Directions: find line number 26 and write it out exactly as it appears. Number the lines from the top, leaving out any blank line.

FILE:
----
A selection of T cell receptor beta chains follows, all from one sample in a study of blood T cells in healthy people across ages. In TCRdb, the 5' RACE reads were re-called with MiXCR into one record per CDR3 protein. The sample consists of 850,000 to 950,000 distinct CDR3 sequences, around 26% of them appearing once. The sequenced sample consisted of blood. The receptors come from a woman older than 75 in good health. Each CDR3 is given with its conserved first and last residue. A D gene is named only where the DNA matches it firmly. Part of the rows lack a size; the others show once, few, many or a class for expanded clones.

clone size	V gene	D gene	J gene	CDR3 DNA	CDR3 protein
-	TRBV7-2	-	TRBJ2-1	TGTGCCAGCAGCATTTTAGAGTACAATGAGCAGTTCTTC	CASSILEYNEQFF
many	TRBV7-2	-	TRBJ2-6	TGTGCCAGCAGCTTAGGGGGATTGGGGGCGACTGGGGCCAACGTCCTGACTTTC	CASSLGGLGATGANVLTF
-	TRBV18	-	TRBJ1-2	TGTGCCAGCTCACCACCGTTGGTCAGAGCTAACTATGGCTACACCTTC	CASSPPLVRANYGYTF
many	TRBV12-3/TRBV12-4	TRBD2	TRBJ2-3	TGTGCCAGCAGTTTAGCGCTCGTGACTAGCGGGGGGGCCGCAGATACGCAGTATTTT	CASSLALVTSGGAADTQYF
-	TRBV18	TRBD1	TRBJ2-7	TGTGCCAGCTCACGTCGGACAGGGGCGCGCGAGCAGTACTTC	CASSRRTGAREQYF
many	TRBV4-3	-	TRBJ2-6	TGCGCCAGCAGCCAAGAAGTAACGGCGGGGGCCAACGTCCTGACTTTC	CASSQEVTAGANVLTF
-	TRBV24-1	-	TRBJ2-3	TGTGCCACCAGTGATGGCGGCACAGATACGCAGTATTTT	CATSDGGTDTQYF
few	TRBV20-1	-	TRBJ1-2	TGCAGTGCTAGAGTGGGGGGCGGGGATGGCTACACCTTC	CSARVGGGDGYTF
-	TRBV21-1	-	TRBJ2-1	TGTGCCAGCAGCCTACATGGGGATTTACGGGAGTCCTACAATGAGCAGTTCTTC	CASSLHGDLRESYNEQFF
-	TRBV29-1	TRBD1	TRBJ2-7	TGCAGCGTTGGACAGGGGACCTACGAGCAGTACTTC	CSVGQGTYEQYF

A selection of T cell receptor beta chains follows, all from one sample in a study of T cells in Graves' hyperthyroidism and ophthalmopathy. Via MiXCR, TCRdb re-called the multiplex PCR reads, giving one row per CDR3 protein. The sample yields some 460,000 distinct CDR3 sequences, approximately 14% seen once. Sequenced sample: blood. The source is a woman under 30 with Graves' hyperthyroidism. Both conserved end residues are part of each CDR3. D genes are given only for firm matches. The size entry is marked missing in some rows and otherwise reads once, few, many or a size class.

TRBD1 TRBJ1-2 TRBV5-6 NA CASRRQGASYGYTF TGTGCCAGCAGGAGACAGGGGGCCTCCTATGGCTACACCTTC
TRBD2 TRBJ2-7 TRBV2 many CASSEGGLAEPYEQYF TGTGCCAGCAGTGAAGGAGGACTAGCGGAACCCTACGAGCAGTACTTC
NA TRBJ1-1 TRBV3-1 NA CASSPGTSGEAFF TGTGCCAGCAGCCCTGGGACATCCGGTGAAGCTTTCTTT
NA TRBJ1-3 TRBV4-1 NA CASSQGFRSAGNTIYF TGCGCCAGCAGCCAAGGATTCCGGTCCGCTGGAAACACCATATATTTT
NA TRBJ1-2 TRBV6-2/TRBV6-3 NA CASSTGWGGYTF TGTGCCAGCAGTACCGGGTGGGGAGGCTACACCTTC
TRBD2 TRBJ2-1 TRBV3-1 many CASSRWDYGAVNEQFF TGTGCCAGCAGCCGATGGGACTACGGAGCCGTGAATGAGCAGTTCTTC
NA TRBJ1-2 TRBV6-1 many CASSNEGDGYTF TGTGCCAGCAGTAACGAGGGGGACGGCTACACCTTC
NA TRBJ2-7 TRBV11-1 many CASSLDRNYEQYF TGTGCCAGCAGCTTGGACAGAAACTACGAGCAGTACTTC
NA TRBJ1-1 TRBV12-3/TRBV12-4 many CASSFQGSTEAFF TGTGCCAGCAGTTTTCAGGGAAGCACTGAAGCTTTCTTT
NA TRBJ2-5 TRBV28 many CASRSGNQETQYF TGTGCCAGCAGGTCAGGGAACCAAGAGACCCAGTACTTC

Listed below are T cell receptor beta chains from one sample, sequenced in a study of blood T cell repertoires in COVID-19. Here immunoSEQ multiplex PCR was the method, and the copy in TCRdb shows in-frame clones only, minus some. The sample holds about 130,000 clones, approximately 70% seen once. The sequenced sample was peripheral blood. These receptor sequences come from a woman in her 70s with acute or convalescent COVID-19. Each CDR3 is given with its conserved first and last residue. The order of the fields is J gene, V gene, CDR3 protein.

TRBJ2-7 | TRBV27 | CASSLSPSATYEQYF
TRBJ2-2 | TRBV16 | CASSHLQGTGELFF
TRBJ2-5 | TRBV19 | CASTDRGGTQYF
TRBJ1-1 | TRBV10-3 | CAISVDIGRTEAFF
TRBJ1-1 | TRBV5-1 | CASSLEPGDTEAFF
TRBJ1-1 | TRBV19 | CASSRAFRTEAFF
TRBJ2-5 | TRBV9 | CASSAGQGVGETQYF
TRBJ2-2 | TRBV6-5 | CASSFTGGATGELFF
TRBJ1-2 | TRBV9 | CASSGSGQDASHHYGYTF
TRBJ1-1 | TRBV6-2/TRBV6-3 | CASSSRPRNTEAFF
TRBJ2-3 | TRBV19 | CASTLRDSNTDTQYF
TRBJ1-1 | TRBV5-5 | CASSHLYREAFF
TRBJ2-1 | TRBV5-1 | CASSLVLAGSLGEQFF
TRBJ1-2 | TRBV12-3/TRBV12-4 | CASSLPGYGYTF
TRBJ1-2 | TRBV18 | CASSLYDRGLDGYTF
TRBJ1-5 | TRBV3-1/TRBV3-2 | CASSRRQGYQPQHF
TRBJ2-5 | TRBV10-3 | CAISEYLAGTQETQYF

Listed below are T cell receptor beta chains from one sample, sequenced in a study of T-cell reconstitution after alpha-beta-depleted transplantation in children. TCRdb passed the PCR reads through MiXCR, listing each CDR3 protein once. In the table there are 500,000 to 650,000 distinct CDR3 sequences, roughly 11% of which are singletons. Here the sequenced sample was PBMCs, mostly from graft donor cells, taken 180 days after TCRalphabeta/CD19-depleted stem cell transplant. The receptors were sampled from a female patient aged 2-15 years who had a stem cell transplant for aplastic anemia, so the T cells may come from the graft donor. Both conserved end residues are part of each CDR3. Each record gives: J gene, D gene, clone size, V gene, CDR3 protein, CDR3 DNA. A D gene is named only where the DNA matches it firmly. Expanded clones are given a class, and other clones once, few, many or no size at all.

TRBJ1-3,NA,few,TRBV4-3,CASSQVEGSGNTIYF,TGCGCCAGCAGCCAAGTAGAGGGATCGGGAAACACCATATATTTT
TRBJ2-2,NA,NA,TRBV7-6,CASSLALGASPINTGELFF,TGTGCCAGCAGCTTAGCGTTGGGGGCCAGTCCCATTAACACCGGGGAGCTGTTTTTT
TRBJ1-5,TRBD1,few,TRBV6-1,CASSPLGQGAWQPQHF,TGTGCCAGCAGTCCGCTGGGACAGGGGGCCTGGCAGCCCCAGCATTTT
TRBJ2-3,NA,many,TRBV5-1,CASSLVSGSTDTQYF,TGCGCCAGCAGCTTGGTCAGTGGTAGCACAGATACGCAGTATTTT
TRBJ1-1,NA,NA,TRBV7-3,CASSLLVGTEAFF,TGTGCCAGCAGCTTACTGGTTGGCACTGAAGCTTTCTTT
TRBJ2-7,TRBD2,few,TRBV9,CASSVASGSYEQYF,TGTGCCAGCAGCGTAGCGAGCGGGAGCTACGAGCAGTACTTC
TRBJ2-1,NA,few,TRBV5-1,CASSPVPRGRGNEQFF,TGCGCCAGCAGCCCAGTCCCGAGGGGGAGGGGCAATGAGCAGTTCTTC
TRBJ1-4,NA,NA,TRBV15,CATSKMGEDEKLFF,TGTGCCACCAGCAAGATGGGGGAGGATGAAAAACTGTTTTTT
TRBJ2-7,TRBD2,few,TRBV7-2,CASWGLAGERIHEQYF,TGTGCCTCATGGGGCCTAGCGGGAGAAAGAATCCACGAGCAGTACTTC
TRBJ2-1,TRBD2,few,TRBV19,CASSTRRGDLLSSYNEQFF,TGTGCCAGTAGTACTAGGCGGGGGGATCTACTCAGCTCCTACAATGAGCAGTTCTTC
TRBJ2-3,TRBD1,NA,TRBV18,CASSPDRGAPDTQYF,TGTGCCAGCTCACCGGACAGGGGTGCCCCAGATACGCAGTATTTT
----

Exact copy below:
TRBJ2-2 | TRBV16 | CASSHLQGTGELFF